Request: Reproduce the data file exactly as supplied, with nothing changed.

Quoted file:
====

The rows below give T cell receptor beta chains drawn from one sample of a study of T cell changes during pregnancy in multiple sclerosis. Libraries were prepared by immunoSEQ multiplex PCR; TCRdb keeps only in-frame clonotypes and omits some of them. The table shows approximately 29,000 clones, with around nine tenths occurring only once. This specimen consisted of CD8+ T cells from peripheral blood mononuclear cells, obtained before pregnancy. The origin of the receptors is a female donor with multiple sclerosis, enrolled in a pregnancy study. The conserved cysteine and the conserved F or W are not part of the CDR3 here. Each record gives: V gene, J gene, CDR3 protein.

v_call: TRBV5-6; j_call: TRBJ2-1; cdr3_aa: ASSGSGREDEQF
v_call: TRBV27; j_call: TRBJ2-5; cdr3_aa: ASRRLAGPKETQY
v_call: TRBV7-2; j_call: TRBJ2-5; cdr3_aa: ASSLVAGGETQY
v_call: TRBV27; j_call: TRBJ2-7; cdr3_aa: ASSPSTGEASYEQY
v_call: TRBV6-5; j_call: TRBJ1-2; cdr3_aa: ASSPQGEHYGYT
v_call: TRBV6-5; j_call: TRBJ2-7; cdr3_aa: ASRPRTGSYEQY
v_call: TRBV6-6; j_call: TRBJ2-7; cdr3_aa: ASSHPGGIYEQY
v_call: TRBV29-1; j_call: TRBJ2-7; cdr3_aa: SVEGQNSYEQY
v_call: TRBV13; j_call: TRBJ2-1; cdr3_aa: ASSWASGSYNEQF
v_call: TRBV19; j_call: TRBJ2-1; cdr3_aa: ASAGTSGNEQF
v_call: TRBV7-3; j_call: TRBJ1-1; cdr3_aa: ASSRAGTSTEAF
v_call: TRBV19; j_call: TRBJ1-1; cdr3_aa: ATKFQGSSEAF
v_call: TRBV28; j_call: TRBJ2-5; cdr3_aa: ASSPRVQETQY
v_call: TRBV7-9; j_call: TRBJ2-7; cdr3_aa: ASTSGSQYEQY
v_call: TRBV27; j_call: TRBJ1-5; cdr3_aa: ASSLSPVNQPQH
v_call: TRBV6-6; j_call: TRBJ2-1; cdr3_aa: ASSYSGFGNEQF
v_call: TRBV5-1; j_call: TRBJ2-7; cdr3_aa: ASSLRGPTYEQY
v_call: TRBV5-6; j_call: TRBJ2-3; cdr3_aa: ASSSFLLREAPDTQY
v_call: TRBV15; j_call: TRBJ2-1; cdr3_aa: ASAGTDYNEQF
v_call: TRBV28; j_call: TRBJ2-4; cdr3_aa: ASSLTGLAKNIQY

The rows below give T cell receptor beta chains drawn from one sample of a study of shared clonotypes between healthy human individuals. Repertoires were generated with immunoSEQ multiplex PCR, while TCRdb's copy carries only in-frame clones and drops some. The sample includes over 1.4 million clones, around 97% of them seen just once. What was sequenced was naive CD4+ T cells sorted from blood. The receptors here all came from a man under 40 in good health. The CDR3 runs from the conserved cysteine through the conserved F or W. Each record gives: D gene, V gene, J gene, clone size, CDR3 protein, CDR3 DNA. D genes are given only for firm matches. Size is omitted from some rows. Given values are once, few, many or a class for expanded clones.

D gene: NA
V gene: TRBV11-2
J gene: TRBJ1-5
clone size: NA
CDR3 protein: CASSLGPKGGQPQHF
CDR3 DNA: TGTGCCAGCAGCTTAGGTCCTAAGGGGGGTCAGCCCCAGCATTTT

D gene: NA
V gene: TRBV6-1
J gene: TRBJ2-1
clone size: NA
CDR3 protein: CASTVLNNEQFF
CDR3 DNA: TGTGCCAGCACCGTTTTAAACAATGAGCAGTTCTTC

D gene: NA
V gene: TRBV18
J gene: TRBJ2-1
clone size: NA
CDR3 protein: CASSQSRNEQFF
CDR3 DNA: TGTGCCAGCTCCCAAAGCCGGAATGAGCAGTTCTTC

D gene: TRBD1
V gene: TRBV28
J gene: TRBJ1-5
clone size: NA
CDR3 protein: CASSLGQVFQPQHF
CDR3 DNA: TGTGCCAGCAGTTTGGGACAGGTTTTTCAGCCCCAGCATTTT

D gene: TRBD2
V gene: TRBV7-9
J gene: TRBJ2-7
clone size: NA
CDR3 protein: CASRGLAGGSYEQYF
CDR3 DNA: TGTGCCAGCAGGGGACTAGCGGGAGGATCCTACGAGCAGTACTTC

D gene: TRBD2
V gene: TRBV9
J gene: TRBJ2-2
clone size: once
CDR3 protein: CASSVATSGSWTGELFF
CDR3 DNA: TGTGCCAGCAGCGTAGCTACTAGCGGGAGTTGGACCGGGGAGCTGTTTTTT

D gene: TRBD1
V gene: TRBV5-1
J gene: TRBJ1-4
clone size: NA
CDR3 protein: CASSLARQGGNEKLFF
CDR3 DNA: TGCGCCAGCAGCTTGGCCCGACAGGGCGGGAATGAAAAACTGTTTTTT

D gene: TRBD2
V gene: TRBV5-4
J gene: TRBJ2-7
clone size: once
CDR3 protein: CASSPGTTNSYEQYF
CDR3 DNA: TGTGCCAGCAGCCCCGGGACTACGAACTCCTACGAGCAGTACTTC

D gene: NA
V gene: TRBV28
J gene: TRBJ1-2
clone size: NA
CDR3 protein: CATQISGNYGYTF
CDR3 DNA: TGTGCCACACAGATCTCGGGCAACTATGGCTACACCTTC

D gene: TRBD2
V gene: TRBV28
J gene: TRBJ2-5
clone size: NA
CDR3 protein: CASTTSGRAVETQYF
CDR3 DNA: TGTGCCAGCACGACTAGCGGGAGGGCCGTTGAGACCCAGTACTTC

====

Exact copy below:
The rows below give T cell receptor beta chains drawn from one sample of a study of T cell changes during pregnancy in multiple sclerosis. Libraries were prepared by immunoSEQ multiplex PCR; TCRdb keeps only in-frame clonotypes and omits some of them. The table shows approximately 29,000 clones, with around nine tenths occurring only once. This specimen consisted of CD8+ T cells from peripheral blood mononuclear cells, obtained before pregnancy. The origin of the receptors is a female donor with multiple sclerosis, enrolled in a pregnancy study. The conserved cysteine and the conserved F or W are not part of the CDR3 here. Each record gives: V gene, J gene, CDR3 protein.

v_call: TRBV5-6; j_call: TRBJ2-1; cdr3_aa: ASSGSGREDEQF
v_call: TRBV27; j_call: TRBJ2-5; cdr3_aa: ASRRLAGPKETQY
v_call: TRBV7-2; j_call: TRBJ2-5; cdr3_aa: ASSLVAGGETQY
v_call: TRBV27; j_call: TRBJ2-7; cdr3_aa: ASSPSTGEASYEQY
v_call: TRBV6-5; j_call: TRBJ1-2; cdr3_aa: ASSPQGEHYGYT
v_call: TRBV6-5; j_call: TRBJ2-7; cdr3_aa: ASRPRTGSYEQY
v_call: TRBV6-6; j_call: TRBJ2-7; cdr3_aa: ASSHPGGIYEQY
v_call: TRBV29-1; j_call: TRBJ2-7; cdr3_aa: SVEGQNSYEQY
v_call: TRBV13; j_call: TRBJ2-1; cdr3_aa: ASSWASGSYNEQF
v_call: TRBV19; j_call: TRBJ2-1; cdr3_aa: ASAGTSGNEQF
v_call: TRBV7-3; j_call: TRBJ1-1; cdr3_aa: ASSRAGTSTEAF
v_call: TRBV19; j_call: TRBJ1-1; cdr3_aa: ATKFQGSSEAF
v_call: TRBV28; j_call: TRBJ2-5; cdr3_aa: ASSPRVQETQY
v_call: TRBV7-9; j_call: TRBJ2-7; cdr3_aa: ASTSGSQYEQY
v_call: TRBV27; j_call: TRBJ1-5; cdr3_aa: ASSLSPVNQPQH
v_call: TRBV6-6; j_call: TRBJ2-1; cdr3_aa: ASSYSGFGNEQF
v_call: TRBV5-1; j_call: TRBJ2-7; cdr3_aa: ASSLRGPTYEQY
v_call: TRBV5-6; j_call: TRBJ2-3; cdr3_aa: ASSSFLLREAPDTQY
v_call: TRBV15; j_call: TRBJ2-1; cdr3_aa: ASAGTDYNEQF
v_call: TRBV28; j_call: TRBJ2-4; cdr3_aa: ASSLTGLAKNIQY

The rows below give T cell receptor beta chains drawn from one sample of a study of shared clonotypes between healthy human individuals. Repertoires were generated with immunoSEQ multiplex PCR, while TCRdb's copy carries only in-frame clones and drops some. The sample includes over 1.4 million clones, around 97% of them seen just once. What was sequenced was naive CD4+ T cells sorted from blood. The receptors here all came from a man under 40 in good health. The CDR3 runs from the conserved cysteine through the conserved F or W. Each record gives: D gene, V gene, J gene, clone size, CDR3 protein, CDR3 DNA. D genes are given only for firm matches. Size is omitted from some rows. Given values are once, few, many or a class for expanded clones.

D gene: NA
V gene: TRBV11-2
J gene: TRBJ1-5
clone size: NA
CDR3 protein: CASSLGPKGGQPQHF
CDR3 DNA: TGTGCCAGCAGCTTAGGTCCTAAGGGGGGTCAGCCCCAGCATTTT

D gene: NA
V gene: TRBV6-1
J gene: TRBJ2-1
clone size: NA
CDR3 protein: CASTVLNNEQFF
CDR3 DNA: TGTGCCAGCACCGTTTTAAACAATGAGCAGTTCTTC

D gene: NA
V gene: TRBV18
J gene: TRBJ2-1
clone size: NA
CDR3 protein: CASSQSRNEQFF
CDR3 DNA: TGTGCCAGCTCCCAAAGCCGGAATGAGCAGTTCTTC

D gene: TRBD1
V gene: TRBV28
J gene: TRBJ1-5
clone size: NA
CDR3 protein: CASSLGQVFQPQHF
CDR3 DNA: TGTGCCAGCAGTTTGGGACAGGTTTTTCAGCCCCAGCATTTT

D gene: TRBD2
V gene: TRBV7-9
J gene: TRBJ2-7
clone size: NA
CDR3 protein: CASRGLAGGSYEQYF
CDR3 DNA: TGTGCCAGCAGGGGACTAGCGGGAGGATCCTACGAGCAGTACTTC

D gene: TRBD2
V gene: TRBV9
J gene: TRBJ2-2
clone size: once
CDR3 protein: CASSVATSGSWTGELFF
CDR3 DNA: TGTGCCAGCAGCGTAGCTACTAGCGGGAGTTGGACCGGGGAGCTGTTTTTT

D gene: TRBD1
V gene: TRBV5-1
J gene: TRBJ1-4
clone size: NA
CDR3 protein: CASSLARQGGNEKLFF
CDR3 DNA: TGCGCCAGCAGCTTGGCCCGACAGGGCGGGAATGAAAAACTGTTTTTT

D gene: TRBD2
V gene: TRBV5-4
J gene: TRBJ2-7
clone size: once
CDR3 protein: CASSPGTTNSYEQYF
CDR3 DNA: TGTGCCAGCAGCCCCGGGACTACGAACTCCTACGAGCAGTACTTC

D gene: NA
V gene: TRBV28
J gene: TRBJ1-2
clone size: NA
CDR3 protein: CATQISGNYGYTF
CDR3 DNA: TGTGCCACACAGATCTCGGGCAACTATGGCTACACCTTC

D gene: TRBD2
V gene: TRBV28
J gene: TRBJ2-5
clone size: NA
CDR3 protein: CASTTSGRAVETQYF
CDR3 DNA: TGTGCCAGCACGACTAGCGGGAGGGCCGTTGAGACCCAGTACTTC